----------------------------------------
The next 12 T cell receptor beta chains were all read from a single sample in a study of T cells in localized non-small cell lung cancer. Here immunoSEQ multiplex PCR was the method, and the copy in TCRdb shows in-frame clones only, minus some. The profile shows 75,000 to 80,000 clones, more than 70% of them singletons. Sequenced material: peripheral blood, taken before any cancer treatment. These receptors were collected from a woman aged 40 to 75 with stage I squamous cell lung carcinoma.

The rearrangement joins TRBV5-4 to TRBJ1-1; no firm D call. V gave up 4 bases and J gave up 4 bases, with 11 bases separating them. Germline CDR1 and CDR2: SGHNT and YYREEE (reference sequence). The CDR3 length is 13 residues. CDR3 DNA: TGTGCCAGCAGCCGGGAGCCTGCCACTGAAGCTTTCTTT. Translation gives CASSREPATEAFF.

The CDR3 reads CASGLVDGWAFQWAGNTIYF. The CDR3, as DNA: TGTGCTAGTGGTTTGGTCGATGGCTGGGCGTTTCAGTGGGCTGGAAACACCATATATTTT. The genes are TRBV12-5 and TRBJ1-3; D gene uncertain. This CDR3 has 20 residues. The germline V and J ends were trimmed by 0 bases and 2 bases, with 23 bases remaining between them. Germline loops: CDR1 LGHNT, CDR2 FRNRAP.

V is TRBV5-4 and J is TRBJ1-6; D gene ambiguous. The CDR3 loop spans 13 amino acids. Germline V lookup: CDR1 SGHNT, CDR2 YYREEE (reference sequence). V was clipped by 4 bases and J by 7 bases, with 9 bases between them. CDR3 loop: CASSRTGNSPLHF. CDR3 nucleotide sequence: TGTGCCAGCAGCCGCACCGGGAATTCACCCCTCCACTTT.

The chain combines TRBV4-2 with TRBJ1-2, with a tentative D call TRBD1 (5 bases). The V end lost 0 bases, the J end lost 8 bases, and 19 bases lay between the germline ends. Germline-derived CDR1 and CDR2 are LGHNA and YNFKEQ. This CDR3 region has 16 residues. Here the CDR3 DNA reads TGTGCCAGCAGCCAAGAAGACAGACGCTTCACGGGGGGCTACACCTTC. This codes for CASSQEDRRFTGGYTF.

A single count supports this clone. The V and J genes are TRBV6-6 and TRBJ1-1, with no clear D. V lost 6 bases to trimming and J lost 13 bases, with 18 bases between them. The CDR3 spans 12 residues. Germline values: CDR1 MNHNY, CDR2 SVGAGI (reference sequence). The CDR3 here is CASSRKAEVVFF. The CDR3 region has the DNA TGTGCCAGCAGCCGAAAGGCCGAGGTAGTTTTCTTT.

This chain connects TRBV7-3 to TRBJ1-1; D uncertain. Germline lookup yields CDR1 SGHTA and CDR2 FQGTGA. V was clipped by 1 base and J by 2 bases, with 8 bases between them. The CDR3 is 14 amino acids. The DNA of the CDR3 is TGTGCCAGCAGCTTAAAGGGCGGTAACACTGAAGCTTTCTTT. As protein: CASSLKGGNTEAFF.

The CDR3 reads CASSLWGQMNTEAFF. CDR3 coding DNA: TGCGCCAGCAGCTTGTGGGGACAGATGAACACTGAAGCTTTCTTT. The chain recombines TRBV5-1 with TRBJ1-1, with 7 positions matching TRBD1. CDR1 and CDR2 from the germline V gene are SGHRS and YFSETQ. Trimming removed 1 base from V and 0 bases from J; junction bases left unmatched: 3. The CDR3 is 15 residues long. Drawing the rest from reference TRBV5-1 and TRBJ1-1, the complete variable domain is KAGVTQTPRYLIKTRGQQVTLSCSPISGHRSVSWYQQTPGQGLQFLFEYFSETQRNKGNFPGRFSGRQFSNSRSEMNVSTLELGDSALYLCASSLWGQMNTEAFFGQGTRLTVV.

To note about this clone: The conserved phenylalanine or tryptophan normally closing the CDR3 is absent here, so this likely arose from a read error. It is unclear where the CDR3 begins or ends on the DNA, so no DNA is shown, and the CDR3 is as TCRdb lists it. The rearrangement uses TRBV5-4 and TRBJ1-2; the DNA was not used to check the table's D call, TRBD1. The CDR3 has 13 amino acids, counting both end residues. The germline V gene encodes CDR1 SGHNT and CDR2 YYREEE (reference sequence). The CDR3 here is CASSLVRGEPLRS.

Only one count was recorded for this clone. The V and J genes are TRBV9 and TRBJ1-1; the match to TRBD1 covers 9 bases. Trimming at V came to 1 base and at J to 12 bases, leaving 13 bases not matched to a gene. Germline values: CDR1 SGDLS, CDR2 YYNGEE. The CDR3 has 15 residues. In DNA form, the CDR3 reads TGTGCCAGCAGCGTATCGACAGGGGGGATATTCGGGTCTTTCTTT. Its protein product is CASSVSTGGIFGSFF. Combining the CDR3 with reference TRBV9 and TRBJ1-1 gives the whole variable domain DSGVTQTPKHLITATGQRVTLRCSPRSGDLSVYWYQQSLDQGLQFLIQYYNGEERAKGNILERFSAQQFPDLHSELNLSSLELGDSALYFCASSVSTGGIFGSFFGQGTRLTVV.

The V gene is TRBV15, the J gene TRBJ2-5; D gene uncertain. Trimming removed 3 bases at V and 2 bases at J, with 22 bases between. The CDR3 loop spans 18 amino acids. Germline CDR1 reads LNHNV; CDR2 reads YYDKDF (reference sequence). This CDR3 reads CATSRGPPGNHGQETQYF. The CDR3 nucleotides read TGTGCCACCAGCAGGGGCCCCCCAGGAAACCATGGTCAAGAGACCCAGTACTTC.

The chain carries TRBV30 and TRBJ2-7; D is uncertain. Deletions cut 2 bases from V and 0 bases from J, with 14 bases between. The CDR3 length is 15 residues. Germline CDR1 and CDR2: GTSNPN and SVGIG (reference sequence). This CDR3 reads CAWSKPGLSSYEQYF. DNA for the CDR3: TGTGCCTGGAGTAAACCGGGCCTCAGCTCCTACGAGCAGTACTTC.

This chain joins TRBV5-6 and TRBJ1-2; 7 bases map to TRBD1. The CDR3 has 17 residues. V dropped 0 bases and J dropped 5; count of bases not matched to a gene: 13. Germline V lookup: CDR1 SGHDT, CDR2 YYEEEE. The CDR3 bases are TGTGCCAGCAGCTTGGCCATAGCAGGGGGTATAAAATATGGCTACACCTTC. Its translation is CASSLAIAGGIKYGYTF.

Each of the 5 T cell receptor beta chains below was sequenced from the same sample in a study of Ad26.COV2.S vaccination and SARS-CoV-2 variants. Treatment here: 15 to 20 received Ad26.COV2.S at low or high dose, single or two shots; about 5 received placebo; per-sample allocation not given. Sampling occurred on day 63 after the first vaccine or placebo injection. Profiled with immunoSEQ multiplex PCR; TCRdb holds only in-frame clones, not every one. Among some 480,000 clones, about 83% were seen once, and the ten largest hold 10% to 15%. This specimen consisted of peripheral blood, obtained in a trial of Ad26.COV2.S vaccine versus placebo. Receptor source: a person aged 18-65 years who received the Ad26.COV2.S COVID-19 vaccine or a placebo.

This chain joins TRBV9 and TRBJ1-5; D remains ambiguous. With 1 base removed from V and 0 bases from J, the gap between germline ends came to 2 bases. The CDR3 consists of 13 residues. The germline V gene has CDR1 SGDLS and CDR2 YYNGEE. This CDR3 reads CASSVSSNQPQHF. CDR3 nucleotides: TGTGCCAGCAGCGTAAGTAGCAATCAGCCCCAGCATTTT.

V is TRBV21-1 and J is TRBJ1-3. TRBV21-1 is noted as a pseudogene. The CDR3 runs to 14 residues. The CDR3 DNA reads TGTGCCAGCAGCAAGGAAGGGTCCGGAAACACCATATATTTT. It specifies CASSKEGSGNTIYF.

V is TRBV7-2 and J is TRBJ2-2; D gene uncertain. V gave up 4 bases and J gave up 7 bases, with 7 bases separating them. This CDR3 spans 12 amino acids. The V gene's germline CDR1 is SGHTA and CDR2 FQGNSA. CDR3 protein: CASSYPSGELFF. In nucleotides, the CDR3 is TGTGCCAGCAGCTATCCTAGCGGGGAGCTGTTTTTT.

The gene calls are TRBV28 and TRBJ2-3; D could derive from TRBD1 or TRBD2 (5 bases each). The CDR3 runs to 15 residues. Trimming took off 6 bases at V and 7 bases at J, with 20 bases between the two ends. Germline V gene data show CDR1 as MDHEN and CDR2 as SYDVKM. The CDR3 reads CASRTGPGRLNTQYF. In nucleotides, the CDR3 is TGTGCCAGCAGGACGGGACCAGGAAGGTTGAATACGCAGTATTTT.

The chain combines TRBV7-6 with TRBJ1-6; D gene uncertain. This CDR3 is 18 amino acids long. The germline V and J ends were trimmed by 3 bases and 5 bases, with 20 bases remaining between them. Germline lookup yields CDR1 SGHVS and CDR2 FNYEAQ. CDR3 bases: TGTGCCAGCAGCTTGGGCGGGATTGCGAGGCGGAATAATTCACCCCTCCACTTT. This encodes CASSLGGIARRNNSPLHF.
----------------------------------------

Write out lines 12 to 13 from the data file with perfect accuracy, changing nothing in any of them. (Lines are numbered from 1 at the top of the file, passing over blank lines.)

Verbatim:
The chain carries TRBV30 and TRBJ2-7; D is uncertain. Deletions cut 2 bases from V and 0 bases from J, with 14 bases between. The CDR3 length is 15 residues. Germline CDR1 and CDR2: GTSNPN and SVGIG (reference sequence). This CDR3 reads CAWSKPGLSSYEQYF. DNA for the CDR3: TGTGCCTGGAGTAAACCGGGCCTCAGCTCCTACGAGCAGTACTTC.

This chain joins TRBV5-6 and TRBJ1-2; 7 bases map to TRBD1. The CDR3 has 17 residues. V dropped 0 bases and J dropped 5; count of bases not matched to a gene: 13. Germline V lookup: CDR1 SGHDT, CDR2 YYEEEE. The CDR3 bases are TGTGCCAGCAGCTTGGCCATAGCAGGGGGTATAAAATATGGCTACACCTTC. Its translation is CASSLAIAGGIKYGYTF.